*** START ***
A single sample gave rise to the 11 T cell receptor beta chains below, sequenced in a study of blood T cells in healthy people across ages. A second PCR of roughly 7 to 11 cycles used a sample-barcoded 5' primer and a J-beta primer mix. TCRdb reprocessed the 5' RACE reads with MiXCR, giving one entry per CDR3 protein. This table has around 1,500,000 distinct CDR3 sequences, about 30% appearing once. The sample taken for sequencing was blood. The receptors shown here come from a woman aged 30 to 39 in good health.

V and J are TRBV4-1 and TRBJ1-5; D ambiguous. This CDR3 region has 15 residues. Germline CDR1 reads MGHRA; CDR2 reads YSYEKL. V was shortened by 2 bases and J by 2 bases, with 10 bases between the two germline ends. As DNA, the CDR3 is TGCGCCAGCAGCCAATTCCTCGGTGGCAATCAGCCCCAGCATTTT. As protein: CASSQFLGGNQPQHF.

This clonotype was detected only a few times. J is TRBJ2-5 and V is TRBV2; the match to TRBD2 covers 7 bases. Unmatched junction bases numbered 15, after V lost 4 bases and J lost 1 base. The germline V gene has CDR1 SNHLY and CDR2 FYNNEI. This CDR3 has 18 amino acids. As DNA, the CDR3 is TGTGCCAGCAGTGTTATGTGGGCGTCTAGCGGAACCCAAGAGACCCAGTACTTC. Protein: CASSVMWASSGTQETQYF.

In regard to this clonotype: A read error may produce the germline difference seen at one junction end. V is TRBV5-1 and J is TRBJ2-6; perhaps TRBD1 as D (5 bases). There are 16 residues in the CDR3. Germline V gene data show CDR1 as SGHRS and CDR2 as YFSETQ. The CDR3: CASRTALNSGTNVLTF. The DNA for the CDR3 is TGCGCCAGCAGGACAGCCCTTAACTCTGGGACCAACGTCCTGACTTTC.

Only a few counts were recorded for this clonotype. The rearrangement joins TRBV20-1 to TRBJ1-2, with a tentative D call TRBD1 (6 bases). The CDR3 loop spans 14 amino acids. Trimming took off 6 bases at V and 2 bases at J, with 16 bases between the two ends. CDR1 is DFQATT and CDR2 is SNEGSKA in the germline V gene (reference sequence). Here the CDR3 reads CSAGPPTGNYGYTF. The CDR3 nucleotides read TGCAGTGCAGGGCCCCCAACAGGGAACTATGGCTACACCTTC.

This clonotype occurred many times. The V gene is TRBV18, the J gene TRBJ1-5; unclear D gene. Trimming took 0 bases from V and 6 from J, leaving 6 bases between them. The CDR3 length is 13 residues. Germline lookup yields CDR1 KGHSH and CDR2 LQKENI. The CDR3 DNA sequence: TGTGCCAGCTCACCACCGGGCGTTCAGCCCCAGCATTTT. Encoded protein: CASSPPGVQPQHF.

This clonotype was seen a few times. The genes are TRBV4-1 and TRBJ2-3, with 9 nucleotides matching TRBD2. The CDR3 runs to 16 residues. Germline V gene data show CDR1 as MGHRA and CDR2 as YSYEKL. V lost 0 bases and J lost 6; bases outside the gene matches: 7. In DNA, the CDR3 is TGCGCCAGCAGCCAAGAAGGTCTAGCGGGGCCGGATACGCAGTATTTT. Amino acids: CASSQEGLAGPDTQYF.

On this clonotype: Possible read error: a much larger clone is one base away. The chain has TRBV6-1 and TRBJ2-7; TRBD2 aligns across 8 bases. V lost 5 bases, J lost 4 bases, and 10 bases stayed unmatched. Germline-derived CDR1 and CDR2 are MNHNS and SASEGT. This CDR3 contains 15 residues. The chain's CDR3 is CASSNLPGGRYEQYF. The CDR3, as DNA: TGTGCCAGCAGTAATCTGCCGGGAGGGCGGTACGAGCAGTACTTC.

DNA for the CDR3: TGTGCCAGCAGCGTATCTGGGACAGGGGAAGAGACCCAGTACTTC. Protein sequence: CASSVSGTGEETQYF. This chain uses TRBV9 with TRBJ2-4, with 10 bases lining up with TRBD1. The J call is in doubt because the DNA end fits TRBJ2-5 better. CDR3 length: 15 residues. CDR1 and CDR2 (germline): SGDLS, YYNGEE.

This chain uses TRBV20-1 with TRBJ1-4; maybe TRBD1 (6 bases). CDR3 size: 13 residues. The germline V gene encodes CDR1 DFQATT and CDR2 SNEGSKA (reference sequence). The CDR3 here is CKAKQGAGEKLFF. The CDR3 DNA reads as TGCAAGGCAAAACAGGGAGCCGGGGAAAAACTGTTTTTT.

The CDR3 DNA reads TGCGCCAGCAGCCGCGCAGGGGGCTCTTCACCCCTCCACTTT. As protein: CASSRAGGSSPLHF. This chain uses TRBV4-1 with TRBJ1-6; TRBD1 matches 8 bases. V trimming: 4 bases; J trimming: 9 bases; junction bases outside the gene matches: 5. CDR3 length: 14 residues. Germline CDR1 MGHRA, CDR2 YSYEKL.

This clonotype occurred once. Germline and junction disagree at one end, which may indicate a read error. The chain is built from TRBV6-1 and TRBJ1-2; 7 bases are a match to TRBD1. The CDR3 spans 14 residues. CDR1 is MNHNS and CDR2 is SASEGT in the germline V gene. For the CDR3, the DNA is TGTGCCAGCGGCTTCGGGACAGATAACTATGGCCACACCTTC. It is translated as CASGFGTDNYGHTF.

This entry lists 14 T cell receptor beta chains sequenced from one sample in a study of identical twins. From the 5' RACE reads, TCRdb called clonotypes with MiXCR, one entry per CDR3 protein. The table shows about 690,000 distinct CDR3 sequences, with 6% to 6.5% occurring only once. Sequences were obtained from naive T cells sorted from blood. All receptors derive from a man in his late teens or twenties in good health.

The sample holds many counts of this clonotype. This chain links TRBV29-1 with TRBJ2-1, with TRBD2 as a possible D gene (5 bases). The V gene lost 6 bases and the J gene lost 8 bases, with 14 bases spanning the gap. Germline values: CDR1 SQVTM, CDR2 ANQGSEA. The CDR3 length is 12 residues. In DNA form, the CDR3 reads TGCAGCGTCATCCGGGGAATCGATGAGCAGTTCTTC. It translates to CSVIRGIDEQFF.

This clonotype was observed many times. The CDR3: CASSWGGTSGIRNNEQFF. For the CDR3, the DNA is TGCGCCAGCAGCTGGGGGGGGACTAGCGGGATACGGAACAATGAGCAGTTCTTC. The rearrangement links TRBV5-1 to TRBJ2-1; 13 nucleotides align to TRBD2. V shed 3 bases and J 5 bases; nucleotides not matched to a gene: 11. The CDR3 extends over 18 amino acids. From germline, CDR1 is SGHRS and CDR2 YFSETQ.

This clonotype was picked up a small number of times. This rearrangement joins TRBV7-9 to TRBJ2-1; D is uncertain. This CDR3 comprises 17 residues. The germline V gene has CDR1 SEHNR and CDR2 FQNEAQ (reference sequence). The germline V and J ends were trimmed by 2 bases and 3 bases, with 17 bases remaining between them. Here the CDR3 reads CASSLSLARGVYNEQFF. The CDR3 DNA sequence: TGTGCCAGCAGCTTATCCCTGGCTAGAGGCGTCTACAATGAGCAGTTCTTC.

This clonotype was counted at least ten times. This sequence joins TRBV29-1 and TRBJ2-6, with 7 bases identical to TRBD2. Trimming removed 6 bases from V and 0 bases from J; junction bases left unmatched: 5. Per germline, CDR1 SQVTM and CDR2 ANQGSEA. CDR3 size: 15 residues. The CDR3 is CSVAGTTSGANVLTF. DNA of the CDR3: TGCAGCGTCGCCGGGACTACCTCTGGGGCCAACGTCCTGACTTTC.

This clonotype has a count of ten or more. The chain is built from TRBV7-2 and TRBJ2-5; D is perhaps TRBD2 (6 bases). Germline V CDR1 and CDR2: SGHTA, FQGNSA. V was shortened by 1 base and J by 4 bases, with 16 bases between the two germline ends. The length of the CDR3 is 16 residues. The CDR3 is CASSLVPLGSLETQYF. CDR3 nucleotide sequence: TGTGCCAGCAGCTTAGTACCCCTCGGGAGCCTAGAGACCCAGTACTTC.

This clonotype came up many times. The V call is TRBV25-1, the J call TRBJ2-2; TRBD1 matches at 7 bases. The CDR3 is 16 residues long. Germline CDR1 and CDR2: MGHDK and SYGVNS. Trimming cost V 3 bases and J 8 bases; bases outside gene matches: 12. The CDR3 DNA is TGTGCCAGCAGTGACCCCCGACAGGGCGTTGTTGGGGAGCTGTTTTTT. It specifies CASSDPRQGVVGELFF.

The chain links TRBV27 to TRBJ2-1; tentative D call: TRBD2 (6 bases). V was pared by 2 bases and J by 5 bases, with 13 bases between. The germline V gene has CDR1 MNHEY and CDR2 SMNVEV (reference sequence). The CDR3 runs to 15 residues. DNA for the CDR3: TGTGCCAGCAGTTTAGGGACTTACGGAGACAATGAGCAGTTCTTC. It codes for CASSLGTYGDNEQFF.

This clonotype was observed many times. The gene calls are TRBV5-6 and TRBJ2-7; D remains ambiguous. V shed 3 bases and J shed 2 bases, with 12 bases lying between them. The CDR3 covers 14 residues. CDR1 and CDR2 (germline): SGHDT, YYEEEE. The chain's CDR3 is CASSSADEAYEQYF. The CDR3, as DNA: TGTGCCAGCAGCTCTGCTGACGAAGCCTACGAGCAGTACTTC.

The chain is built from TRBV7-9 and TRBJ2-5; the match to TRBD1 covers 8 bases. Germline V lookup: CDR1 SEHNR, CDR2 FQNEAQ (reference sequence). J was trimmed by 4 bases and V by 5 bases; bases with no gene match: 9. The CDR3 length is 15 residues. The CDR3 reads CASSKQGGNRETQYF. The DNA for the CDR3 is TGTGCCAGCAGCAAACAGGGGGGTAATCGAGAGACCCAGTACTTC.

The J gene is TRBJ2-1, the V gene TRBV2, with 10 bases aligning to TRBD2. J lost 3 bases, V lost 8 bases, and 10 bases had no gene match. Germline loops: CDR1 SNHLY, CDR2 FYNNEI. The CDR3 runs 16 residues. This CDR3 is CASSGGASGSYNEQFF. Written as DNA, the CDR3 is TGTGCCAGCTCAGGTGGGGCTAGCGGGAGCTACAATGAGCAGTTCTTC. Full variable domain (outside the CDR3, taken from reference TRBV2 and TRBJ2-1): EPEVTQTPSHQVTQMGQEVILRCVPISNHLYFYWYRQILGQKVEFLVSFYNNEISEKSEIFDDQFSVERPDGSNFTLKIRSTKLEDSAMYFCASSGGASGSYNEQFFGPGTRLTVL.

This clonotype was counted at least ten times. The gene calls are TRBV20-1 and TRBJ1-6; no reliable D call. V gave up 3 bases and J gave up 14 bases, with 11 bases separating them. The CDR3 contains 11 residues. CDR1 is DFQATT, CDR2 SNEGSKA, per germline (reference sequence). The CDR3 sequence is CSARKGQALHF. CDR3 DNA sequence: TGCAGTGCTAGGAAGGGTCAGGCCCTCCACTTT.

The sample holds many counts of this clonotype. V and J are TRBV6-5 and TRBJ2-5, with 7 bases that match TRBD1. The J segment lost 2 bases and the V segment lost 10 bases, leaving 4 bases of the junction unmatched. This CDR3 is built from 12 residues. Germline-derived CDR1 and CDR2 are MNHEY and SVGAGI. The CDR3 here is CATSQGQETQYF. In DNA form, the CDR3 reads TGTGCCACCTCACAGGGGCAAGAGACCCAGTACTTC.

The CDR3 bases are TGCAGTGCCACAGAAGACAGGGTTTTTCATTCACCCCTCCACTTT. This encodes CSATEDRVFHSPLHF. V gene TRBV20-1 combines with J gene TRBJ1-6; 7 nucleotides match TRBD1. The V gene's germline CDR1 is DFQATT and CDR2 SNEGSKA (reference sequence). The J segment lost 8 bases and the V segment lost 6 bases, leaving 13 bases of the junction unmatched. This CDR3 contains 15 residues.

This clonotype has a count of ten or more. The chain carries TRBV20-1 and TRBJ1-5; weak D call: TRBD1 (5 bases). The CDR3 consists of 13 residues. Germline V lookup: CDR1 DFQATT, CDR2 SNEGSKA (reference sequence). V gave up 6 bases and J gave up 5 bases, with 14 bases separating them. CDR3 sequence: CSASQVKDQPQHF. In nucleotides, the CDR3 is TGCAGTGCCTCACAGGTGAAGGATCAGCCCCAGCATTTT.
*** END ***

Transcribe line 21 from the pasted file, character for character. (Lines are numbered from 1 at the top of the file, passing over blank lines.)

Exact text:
This clonotype was observed many times. The gene calls are TRBV5-6 and TRBJ2-7; D remains ambiguous. V shed 3 bases and J shed 2 bases, with 12 bases lying between them. The CDR3 covers 14 residues. CDR1 and CDR2 (germline): SGHDT, YYEEEE. The chain's CDR3 is CASSSADEAYEQYF. The CDR3, as DNA: TGTGCCAGCAGCTCTGCTGACGAAGCCTACGAGCAGTACTTC.